Translational oncology

Dasatinib Modulates Invasive and Migratory Properties of Canine Osteosarcoma and has Therapeutic Potential in Affected Dogs.

PMID 26310368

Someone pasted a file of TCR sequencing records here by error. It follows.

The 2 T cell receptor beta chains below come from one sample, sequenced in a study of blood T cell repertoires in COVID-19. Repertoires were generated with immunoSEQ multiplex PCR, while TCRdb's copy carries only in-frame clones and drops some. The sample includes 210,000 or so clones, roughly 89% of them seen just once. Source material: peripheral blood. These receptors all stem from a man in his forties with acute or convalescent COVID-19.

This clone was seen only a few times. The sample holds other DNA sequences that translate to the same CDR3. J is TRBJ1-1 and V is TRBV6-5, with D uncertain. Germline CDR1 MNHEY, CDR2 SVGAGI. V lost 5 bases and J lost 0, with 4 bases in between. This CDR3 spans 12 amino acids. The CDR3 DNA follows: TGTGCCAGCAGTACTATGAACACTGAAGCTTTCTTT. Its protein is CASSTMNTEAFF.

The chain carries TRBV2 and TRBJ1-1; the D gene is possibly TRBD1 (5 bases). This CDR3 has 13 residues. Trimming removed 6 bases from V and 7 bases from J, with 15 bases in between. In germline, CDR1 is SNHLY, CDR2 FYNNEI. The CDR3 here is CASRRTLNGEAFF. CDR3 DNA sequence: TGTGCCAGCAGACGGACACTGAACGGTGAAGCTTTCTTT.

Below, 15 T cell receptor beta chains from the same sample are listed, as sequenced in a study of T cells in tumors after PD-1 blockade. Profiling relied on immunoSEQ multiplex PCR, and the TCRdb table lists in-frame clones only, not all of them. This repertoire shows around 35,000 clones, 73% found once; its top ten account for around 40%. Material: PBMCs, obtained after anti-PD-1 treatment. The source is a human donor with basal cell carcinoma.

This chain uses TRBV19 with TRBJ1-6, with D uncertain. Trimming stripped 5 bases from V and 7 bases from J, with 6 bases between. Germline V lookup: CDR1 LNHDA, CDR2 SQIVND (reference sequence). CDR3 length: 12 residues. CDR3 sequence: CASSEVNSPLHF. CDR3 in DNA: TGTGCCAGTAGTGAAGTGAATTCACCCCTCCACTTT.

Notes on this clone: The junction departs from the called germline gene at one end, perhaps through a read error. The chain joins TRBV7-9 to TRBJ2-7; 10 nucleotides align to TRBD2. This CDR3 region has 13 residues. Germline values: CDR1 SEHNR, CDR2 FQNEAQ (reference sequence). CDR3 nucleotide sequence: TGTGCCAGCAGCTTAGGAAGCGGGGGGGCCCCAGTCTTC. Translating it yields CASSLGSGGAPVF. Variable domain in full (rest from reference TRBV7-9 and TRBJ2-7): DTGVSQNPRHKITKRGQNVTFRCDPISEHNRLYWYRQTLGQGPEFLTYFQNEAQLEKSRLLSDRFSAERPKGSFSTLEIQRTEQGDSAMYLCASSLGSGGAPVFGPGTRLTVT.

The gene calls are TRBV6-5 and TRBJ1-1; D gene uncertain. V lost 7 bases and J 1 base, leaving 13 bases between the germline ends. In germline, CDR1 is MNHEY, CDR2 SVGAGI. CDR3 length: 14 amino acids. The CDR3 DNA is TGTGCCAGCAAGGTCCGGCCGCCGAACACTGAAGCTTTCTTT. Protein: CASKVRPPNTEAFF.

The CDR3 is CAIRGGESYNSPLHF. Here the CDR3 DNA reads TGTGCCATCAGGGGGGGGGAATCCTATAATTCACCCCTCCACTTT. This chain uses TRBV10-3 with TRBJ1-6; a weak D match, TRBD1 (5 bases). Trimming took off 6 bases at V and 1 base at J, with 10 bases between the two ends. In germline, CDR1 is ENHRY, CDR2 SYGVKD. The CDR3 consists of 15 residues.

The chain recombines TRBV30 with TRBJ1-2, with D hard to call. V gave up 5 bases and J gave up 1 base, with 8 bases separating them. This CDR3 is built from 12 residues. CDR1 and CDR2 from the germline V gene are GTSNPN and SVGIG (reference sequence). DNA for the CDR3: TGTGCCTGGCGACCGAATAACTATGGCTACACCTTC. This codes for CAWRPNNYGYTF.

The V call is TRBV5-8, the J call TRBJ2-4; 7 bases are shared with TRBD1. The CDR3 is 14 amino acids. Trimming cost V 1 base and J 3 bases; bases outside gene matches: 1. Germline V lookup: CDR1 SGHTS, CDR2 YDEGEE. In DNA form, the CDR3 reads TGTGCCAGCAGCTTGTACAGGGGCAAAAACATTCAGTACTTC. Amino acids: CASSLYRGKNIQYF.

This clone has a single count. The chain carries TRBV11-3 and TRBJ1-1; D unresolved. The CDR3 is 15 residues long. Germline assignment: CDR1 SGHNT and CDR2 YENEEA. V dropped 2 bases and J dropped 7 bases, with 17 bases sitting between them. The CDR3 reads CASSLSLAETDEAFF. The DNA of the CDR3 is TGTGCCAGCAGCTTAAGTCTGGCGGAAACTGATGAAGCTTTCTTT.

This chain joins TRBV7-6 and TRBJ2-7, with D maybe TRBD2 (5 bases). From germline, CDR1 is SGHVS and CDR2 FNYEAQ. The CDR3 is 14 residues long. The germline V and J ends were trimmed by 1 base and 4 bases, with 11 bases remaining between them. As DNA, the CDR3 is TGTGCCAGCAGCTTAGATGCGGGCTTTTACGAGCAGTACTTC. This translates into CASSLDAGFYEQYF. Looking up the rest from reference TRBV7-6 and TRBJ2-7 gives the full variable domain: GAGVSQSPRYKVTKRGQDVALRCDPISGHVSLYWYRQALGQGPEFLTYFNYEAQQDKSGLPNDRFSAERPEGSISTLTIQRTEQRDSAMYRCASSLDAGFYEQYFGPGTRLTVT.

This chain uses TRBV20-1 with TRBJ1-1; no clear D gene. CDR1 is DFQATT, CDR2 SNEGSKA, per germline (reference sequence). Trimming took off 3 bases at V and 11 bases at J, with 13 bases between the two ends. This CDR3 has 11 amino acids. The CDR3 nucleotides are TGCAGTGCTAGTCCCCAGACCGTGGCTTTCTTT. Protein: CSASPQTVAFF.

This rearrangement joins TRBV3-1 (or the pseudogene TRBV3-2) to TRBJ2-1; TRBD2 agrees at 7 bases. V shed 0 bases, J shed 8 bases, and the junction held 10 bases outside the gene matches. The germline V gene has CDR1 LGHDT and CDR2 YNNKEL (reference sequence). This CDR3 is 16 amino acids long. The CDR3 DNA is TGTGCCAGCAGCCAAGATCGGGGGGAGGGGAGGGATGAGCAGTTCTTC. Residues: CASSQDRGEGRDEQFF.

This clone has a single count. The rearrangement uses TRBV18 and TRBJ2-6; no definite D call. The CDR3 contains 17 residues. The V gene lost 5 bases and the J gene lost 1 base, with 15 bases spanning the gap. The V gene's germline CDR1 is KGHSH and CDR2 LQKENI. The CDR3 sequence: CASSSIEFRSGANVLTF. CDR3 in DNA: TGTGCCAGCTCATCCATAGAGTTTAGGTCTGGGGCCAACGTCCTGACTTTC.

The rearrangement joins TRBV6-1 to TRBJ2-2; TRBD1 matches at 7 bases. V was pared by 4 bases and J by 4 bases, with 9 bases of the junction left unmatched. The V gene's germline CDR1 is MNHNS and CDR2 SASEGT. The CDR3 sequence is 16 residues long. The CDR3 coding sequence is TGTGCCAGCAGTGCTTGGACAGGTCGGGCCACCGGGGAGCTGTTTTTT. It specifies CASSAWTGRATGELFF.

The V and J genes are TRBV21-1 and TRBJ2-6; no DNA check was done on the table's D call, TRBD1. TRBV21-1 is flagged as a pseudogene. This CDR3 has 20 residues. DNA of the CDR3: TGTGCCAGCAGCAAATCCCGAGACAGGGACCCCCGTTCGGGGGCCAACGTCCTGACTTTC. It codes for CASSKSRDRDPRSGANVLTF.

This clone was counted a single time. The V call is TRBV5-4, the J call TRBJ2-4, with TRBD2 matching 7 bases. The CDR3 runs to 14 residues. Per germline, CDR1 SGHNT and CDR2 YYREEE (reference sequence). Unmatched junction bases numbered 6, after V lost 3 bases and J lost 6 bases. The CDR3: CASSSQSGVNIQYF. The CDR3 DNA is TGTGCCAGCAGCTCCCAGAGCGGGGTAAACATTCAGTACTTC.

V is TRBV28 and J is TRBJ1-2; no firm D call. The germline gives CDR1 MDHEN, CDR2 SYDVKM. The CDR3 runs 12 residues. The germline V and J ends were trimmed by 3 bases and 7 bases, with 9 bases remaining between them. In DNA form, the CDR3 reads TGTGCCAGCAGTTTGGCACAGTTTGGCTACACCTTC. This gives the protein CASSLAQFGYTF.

This investigation sought to elucidate the relationship between hepatocyte growth factor (HGF)-induced metastatic behavior and the tyrosine kinase inhibitors (TKIs) crizotinib and dasatinib in canine osteosarcoma (OS). Preliminary evidence of an apparent clinical benefit from adjuvant therapy with dasatinib in four dogs is described. The inhibitors were assessed for their ability to block phosphorylation of MET; reduce HGF-induced production of matrix metalloproteinase (MMP); and prevent invasion, migration, and cell viability in canine OS cell lines. Oral dasatinib (0.75 mg/kg) was tested as an adjuvant therapy in four dogs with OS. Constitutive phosphorylation of MET was detected in two cell lines, and this was unaffected by 20-nM incubation with either dasatinib or crizotinib. Incubation of cell lines with HGF (MET ligand) increased cell migration and invasion in both cell lines and increased MMP-9 activity in one. Dasatinib suppressed OS cell viability and HGF-induced invasion and migration, whereas crizotinib reduced migration and MMP-9 production but did not inhibit invasion or viability. Invasion, migration, and viability of canine OS cell lines are increased by exogenous HGF. HGF induces secretion of different forms of MMP in different cell lines. The HGF-driven increase in viability and metastatic behaviors we observed are more uniformly inhibited by dasatinib. These observations suggest a potential clinical benefit of adjuvant dasatinib treatment for dogs with OS.